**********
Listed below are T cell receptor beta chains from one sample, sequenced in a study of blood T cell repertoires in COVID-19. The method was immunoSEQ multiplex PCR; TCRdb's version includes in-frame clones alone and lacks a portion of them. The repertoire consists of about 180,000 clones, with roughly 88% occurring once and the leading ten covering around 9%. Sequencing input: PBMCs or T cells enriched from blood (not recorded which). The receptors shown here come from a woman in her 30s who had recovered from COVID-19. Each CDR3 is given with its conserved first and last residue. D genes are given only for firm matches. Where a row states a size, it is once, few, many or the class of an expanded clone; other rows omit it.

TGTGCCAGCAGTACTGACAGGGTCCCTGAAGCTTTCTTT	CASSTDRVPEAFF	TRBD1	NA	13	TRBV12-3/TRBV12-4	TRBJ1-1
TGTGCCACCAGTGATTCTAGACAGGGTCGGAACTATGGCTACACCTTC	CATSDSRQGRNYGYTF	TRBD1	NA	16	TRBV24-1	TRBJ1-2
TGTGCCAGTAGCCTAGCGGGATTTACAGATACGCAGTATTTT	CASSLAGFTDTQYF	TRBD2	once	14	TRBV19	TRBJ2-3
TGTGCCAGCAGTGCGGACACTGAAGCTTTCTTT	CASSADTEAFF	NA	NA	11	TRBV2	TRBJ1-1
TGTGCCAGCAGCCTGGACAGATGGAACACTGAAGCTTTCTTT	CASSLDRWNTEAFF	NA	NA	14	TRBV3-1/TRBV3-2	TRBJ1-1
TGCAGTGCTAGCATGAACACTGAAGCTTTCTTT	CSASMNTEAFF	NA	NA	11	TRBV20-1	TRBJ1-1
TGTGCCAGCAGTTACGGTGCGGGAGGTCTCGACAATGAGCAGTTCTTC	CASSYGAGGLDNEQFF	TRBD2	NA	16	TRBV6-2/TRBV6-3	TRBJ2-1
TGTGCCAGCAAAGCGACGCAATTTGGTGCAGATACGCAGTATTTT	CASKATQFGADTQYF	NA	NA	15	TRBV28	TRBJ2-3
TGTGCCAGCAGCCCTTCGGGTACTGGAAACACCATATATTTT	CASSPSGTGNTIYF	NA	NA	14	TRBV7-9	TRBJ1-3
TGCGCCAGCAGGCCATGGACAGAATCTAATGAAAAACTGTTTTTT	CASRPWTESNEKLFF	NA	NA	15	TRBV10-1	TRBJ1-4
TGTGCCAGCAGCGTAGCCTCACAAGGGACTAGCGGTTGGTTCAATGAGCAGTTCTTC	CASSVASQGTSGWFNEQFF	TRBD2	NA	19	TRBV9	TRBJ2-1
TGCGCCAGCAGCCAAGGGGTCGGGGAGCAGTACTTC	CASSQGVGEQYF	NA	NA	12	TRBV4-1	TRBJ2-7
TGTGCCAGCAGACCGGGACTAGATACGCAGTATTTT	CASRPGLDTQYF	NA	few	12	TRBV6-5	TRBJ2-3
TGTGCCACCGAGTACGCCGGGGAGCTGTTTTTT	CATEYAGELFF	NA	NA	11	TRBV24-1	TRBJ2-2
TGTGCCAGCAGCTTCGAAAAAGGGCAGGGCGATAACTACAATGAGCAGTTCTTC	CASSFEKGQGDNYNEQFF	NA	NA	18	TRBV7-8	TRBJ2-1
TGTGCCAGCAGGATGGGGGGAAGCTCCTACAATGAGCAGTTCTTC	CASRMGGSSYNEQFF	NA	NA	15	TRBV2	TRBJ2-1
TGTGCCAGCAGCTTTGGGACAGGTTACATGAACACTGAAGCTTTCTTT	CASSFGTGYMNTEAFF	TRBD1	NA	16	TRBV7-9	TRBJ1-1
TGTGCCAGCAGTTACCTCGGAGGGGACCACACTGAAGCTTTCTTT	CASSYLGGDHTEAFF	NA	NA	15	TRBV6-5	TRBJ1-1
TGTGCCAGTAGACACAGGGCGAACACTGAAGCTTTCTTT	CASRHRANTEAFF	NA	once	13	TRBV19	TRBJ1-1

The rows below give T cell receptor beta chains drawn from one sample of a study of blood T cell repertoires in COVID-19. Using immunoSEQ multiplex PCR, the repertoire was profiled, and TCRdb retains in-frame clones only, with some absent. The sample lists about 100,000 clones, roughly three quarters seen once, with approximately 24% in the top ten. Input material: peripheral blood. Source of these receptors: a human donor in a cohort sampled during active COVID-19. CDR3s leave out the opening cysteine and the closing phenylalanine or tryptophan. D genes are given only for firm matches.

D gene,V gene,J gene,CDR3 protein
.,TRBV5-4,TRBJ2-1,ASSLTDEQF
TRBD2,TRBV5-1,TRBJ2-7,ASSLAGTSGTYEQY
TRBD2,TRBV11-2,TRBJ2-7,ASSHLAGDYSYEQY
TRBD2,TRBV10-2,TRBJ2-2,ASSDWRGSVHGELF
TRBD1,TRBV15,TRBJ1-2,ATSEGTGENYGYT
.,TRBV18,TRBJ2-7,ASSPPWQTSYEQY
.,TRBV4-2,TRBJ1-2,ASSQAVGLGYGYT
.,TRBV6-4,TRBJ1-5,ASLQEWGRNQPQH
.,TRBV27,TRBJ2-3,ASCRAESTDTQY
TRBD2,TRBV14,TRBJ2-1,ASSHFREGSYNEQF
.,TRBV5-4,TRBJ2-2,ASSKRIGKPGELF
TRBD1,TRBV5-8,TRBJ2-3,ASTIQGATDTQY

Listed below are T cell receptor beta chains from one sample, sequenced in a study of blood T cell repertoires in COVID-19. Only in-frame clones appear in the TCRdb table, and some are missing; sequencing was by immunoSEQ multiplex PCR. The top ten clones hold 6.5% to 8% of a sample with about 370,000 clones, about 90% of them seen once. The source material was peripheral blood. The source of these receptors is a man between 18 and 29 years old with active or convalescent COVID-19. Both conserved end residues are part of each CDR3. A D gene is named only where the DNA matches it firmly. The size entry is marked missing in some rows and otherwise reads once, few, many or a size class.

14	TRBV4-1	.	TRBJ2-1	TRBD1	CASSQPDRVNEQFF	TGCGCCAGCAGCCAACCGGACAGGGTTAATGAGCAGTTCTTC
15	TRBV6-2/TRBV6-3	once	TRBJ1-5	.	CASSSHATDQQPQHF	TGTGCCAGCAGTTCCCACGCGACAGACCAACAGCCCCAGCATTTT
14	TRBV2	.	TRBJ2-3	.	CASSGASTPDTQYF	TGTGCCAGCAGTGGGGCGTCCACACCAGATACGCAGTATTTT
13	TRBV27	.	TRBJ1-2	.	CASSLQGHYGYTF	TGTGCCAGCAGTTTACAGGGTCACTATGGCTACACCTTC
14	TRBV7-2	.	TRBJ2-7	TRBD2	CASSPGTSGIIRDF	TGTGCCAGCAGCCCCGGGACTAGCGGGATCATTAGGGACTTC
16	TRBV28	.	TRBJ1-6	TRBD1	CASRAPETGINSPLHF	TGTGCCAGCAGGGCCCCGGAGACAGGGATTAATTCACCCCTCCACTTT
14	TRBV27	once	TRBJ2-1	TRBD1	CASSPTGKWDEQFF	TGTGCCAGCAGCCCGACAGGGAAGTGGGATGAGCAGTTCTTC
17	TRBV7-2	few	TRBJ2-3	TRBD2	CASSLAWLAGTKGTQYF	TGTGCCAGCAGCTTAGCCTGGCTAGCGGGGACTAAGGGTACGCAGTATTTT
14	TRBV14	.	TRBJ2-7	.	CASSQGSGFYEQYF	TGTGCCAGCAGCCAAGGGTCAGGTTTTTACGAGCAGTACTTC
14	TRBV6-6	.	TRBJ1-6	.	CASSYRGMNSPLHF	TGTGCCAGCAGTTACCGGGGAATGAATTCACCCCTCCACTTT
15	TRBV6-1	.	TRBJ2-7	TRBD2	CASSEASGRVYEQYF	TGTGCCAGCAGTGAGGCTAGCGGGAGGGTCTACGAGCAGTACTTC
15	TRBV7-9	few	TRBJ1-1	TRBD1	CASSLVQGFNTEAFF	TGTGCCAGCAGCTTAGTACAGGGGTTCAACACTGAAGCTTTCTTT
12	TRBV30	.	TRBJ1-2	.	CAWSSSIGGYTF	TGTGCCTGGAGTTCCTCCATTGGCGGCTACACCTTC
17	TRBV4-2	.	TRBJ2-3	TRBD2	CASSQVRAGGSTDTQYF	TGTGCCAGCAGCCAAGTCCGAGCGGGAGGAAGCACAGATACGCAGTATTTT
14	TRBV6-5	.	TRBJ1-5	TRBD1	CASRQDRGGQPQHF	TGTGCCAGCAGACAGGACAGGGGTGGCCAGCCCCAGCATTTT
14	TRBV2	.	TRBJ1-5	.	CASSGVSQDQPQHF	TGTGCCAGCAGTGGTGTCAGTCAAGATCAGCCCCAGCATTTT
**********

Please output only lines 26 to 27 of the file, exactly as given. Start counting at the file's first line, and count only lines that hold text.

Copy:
TRBD2,TRBV10-2,TRBJ2-2,ASSDWRGSVHGELF
TRBD1,TRBV15,TRBJ1-2,ATSEGTGENYGYT